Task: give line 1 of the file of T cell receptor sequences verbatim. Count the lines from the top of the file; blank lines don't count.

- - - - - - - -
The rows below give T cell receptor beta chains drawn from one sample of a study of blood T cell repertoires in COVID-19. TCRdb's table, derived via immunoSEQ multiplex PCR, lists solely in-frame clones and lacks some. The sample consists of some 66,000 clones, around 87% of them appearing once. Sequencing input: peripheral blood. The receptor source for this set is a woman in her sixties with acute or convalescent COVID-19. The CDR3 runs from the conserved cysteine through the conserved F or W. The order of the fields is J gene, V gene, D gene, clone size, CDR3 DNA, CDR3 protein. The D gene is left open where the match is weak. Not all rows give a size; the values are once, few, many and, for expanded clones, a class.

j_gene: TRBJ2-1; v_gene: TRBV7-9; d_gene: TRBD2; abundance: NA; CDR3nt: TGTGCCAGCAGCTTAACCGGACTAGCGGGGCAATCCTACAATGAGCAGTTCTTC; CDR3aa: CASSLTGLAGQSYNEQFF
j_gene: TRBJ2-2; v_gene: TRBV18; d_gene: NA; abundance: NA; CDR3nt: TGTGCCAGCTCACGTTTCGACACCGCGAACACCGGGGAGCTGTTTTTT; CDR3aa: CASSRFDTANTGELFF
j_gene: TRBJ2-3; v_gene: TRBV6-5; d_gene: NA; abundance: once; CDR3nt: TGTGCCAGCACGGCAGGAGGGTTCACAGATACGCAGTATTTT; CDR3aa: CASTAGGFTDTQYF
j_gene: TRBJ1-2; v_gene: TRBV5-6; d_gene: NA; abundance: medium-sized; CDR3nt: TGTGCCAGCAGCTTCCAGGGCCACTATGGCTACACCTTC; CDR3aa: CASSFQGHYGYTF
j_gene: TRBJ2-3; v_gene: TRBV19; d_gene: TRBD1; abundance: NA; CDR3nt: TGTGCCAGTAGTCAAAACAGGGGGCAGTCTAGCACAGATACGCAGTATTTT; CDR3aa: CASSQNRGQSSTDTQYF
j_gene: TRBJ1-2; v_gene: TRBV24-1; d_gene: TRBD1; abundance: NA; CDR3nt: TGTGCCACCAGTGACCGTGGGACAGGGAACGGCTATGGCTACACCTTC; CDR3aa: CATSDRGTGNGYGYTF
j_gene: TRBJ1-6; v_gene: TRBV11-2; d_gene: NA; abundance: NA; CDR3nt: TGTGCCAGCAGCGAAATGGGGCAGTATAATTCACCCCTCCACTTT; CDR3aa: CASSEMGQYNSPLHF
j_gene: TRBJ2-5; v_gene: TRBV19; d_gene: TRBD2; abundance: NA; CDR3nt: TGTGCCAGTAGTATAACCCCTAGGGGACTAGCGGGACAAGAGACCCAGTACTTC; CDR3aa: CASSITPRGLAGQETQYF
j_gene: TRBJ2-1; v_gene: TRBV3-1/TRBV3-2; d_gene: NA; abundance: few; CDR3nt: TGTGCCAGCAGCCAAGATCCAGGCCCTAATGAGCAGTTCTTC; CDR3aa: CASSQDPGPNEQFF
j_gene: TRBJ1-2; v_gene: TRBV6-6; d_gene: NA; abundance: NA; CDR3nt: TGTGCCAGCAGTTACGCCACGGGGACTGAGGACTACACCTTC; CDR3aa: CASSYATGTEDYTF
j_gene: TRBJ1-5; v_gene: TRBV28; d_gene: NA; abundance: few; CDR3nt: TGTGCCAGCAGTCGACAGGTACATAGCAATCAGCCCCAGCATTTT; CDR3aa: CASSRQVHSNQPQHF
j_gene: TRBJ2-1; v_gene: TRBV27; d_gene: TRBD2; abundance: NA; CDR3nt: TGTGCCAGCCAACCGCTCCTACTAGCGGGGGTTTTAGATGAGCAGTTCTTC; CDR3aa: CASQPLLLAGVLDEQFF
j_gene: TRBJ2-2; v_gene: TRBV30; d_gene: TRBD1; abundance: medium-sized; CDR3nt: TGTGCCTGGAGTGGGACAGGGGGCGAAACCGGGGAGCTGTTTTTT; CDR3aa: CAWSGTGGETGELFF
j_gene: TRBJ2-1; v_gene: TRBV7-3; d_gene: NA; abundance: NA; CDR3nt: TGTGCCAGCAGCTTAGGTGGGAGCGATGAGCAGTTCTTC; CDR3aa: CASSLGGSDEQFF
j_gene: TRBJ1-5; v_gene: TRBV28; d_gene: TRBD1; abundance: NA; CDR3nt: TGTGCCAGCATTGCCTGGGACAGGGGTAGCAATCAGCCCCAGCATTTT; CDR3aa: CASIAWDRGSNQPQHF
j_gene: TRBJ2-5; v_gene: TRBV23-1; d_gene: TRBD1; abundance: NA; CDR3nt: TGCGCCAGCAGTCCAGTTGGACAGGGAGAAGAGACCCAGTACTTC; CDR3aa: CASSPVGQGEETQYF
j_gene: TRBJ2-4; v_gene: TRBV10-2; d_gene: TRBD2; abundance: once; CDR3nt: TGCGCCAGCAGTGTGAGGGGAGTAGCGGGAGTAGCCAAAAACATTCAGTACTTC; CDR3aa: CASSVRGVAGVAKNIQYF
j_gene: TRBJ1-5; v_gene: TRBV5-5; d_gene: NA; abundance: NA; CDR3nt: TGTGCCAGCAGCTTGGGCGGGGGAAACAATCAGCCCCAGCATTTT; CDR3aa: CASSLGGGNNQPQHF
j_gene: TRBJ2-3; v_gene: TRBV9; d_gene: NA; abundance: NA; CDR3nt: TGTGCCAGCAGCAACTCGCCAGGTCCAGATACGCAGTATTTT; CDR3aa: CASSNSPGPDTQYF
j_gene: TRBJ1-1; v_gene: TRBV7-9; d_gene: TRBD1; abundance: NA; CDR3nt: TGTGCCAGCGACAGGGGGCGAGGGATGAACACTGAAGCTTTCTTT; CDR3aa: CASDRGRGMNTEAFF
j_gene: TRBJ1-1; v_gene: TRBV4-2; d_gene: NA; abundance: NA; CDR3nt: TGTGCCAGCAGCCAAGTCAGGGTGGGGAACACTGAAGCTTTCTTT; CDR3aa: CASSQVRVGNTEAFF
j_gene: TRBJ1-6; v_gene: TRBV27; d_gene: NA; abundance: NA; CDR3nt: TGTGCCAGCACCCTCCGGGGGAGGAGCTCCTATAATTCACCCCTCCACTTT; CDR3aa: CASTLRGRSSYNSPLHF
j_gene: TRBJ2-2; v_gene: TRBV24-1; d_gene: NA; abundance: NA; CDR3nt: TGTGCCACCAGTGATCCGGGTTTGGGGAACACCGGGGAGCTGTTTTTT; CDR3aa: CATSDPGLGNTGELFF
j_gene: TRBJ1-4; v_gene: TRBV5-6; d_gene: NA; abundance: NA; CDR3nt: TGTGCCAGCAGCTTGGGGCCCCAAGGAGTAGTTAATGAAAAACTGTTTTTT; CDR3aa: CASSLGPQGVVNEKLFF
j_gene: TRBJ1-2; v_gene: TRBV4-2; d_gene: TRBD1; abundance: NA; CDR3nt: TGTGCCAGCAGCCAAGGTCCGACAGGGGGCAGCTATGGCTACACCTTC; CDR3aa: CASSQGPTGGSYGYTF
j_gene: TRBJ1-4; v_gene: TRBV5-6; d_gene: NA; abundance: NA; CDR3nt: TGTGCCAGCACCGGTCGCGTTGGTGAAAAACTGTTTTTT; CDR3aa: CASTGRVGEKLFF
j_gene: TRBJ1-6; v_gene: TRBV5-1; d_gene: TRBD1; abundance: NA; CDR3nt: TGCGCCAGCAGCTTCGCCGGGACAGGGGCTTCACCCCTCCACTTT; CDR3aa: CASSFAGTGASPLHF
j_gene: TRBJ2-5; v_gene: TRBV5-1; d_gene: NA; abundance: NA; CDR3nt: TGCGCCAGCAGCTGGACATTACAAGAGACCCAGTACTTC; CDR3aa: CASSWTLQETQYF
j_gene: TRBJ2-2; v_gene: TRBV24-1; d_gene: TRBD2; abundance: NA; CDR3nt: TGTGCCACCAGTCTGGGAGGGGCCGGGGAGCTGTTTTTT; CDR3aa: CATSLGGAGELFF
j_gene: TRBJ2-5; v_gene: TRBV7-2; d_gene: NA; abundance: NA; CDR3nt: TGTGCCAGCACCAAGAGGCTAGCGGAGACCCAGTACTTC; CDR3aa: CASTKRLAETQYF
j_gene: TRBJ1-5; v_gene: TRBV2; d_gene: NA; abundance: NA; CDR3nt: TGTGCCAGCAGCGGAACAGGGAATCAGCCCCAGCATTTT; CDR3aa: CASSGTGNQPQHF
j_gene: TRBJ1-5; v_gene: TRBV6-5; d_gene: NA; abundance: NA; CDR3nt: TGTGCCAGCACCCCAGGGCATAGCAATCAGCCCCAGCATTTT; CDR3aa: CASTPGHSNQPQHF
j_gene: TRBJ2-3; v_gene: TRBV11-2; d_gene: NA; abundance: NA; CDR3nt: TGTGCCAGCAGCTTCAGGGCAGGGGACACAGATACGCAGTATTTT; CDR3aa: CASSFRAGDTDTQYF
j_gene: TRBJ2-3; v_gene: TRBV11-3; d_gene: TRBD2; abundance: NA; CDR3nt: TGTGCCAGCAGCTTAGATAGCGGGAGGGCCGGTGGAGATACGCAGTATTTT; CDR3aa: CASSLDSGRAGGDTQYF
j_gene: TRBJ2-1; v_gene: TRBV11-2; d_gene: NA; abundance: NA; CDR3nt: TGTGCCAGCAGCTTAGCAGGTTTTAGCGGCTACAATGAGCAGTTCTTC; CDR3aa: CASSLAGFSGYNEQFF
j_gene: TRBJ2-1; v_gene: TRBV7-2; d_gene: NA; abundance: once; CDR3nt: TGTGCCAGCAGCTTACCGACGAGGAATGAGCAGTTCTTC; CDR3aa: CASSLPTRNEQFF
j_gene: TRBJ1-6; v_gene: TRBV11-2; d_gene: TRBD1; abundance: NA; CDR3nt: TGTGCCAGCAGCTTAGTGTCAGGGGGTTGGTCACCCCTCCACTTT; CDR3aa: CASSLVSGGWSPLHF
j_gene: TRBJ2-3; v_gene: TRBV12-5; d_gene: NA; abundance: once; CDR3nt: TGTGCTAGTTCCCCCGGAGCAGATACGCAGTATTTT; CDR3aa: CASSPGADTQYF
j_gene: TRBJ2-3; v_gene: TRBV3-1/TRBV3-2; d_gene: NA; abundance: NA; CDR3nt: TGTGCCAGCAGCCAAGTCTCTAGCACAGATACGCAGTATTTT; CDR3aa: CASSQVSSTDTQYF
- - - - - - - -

The rows below give T cell receptor beta chains drawn from one sample of a study of blood T cell repertoires in COVID-19. TCRdb's table, derived via immunoSEQ multiplex PCR, lists solely in-frame clones and lacks some. The sample consists of some 66,000 clones, around 87% of them appearing once. Sequencing input: peripheral blood. The receptor source for this set is a woman in her sixties with acute or convalescent COVID-19. The CDR3 runs from the conserved cysteine through the conserved F or W. The order of the fields is J gene, V gene, D gene, clone size, CDR3 DNA, CDR3 protein. The D gene is left open where the match is weak. Not all rows give a size; the values are once, few, many and, for expanded clones, a class.